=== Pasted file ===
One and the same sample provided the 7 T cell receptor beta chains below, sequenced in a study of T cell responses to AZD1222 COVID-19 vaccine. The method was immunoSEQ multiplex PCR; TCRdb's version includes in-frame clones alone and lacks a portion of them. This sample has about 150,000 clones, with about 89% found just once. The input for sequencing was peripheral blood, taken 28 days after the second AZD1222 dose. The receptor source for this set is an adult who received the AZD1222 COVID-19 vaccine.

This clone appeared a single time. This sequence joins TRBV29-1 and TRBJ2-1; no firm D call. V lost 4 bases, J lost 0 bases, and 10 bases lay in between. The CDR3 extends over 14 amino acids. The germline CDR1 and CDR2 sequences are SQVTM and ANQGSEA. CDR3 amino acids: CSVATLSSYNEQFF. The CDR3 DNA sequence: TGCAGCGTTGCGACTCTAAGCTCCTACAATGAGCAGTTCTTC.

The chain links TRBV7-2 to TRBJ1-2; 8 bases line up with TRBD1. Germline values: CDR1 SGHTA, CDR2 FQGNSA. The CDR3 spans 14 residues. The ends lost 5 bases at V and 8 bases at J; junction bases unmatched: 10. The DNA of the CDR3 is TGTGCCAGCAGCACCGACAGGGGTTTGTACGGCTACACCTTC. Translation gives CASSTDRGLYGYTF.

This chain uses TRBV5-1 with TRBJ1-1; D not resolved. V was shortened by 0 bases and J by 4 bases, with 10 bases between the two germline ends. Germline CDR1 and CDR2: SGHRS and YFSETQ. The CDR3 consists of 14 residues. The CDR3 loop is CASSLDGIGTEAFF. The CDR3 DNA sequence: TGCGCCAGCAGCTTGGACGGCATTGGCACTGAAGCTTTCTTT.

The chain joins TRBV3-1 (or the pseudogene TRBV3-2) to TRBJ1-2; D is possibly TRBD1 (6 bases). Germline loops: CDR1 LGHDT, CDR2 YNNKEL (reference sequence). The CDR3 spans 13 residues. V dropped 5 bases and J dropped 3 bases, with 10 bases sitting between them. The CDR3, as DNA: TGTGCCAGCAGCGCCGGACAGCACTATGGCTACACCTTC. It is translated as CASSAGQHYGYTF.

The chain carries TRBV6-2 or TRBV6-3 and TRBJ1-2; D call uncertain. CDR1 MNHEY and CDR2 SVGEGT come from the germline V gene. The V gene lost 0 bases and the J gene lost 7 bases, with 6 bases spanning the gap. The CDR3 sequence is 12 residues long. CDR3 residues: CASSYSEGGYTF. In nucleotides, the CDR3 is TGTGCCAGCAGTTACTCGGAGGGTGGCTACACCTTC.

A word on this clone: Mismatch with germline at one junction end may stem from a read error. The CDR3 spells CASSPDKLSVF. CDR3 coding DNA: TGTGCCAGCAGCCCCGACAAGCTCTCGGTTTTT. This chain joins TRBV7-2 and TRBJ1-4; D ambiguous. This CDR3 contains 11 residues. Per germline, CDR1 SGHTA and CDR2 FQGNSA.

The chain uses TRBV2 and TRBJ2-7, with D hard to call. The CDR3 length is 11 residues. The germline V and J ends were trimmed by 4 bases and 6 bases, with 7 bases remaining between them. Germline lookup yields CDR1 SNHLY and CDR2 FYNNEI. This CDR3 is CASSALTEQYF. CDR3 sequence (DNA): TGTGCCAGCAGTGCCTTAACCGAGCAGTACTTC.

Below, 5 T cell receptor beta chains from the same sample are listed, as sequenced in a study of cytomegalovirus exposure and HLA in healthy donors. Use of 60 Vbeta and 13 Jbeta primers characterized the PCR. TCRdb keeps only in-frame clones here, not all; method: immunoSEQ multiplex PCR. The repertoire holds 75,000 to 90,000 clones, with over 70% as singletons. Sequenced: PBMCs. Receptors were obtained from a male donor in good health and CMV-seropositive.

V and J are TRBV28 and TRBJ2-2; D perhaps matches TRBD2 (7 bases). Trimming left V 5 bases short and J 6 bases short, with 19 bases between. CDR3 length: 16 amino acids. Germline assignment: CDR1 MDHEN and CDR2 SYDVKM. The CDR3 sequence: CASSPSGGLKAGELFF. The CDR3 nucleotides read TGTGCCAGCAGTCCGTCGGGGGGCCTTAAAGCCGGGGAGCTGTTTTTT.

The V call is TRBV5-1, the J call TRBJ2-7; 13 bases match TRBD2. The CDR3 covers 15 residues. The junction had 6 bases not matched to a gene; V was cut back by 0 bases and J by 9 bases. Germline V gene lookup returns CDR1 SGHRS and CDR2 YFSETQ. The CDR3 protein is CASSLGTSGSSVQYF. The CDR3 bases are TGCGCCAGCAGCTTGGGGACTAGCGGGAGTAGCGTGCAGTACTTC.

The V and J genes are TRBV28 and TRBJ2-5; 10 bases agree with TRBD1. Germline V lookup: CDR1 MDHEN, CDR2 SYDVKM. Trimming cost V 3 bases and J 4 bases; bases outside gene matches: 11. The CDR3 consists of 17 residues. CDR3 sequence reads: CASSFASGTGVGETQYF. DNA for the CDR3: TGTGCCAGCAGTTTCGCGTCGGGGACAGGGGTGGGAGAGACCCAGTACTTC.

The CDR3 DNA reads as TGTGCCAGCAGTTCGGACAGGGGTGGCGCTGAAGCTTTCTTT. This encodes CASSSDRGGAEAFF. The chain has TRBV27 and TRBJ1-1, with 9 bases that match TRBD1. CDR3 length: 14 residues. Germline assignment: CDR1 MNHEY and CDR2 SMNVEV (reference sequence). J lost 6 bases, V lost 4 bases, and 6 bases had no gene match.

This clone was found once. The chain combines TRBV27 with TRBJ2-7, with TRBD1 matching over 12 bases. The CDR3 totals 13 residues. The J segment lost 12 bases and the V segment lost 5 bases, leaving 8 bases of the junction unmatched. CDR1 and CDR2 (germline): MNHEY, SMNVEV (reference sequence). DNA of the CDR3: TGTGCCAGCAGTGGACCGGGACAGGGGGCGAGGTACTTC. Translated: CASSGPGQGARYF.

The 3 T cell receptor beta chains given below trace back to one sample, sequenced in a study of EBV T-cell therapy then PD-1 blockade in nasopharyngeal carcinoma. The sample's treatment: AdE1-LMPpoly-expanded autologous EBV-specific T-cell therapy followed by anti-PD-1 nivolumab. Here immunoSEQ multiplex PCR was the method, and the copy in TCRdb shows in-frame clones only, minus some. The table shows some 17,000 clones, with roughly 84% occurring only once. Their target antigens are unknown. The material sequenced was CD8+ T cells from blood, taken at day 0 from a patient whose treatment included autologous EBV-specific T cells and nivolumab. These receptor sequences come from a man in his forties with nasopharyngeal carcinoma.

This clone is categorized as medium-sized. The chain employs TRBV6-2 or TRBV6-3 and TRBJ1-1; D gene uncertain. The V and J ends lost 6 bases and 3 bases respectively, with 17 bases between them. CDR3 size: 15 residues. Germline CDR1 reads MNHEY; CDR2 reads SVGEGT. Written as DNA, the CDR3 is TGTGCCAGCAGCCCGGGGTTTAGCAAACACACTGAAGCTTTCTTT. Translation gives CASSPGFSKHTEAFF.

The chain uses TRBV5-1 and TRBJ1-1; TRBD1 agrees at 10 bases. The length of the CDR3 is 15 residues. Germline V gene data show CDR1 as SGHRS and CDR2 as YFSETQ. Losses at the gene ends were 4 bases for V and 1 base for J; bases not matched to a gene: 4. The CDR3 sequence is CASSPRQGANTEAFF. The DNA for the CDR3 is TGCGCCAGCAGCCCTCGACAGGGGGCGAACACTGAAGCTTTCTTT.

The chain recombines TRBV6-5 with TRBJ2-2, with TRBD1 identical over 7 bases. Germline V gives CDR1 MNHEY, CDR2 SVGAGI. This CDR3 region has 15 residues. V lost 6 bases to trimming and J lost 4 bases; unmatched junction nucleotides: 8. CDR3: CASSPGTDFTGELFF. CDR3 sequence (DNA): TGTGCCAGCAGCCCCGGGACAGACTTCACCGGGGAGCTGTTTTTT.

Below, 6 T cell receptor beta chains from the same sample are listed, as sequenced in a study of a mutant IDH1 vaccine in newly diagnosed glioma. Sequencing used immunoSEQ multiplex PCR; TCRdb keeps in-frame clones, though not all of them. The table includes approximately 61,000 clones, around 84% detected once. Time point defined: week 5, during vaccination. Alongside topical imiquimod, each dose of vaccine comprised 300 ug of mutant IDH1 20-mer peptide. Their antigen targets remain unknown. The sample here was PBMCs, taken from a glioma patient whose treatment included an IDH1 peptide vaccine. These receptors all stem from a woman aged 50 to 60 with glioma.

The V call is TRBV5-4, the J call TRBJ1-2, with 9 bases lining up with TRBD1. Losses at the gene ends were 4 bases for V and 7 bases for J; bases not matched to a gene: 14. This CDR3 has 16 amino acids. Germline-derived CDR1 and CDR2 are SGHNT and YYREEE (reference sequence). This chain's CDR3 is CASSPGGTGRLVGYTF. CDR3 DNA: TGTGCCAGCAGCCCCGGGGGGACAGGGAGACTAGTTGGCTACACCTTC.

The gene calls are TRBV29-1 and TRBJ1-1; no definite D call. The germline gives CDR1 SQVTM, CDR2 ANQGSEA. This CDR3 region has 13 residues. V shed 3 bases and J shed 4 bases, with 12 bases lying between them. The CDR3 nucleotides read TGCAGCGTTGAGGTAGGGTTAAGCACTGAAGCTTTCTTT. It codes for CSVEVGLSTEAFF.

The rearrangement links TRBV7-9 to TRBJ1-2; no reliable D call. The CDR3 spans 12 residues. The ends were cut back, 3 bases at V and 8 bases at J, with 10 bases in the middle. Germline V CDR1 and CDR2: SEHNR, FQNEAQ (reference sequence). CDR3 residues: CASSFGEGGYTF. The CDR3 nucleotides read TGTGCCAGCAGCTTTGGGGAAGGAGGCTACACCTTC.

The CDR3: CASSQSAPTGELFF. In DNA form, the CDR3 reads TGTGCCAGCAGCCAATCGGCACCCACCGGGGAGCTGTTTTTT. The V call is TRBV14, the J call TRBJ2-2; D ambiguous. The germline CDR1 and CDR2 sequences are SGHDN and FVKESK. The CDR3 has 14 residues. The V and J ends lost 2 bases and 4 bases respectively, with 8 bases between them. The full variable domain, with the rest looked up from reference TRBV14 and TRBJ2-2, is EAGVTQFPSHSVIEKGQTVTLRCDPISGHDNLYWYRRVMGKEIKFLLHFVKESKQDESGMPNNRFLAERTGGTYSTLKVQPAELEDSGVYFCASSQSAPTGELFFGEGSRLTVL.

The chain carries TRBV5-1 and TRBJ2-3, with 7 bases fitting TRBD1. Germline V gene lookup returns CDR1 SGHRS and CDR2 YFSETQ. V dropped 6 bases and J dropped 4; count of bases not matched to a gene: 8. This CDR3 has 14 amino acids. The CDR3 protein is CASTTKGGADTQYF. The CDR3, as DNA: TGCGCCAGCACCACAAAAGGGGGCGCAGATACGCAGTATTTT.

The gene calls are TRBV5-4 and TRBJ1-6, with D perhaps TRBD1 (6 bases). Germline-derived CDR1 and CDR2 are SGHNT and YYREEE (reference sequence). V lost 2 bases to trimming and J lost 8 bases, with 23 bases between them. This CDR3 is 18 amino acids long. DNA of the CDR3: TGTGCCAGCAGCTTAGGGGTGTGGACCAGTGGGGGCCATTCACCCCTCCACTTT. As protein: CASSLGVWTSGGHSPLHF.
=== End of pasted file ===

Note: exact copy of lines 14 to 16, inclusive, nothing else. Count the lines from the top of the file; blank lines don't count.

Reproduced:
This clone was found once. The chain combines TRBV27 with TRBJ2-7, with TRBD1 matching over 12 bases. The CDR3 totals 13 residues. The J segment lost 12 bases and the V segment lost 5 bases, leaving 8 bases of the junction unmatched. CDR1 and CDR2 (germline): MNHEY, SMNVEV (reference sequence). DNA of the CDR3: TGTGCCAGCAGTGGACCGGGACAGGGGGCGAGGTACTTC. Translated: CASSGPGQGARYF.

The 3 T cell receptor beta chains given below trace back to one sample, sequenced in a study of EBV T-cell therapy then PD-1 blockade in nasopharyngeal carcinoma. The sample's treatment: AdE1-LMPpoly-expanded autologous EBV-specific T-cell therapy followed by anti-PD-1 nivolumab. Here immunoSEQ multiplex PCR was the method, and the copy in TCRdb shows in-frame clones only, minus some. The table shows some 17,000 clones, with roughly 84% occurring only once. Their target antigens are unknown. The material sequenced was CD8+ T cells from blood, taken at day 0 from a patient whose treatment included autologous EBV-specific T cells and nivolumab. These receptor sequences come from a man in his forties with nasopharyngeal carcinoma.

This clone is categorized as medium-sized. The chain employs TRBV6-2 or TRBV6-3 and TRBJ1-1; D gene uncertain. The V and J ends lost 6 bases and 3 bases respectively, with 17 bases between them. CDR3 size: 15 residues. Germline CDR1 reads MNHEY; CDR2 reads SVGEGT. Written as DNA, the CDR3 is TGTGCCAGCAGCCCGGGGTTTAGCAAACACACTGAAGCTTTCTTT. Translation gives CASSPGFSKHTEAFF.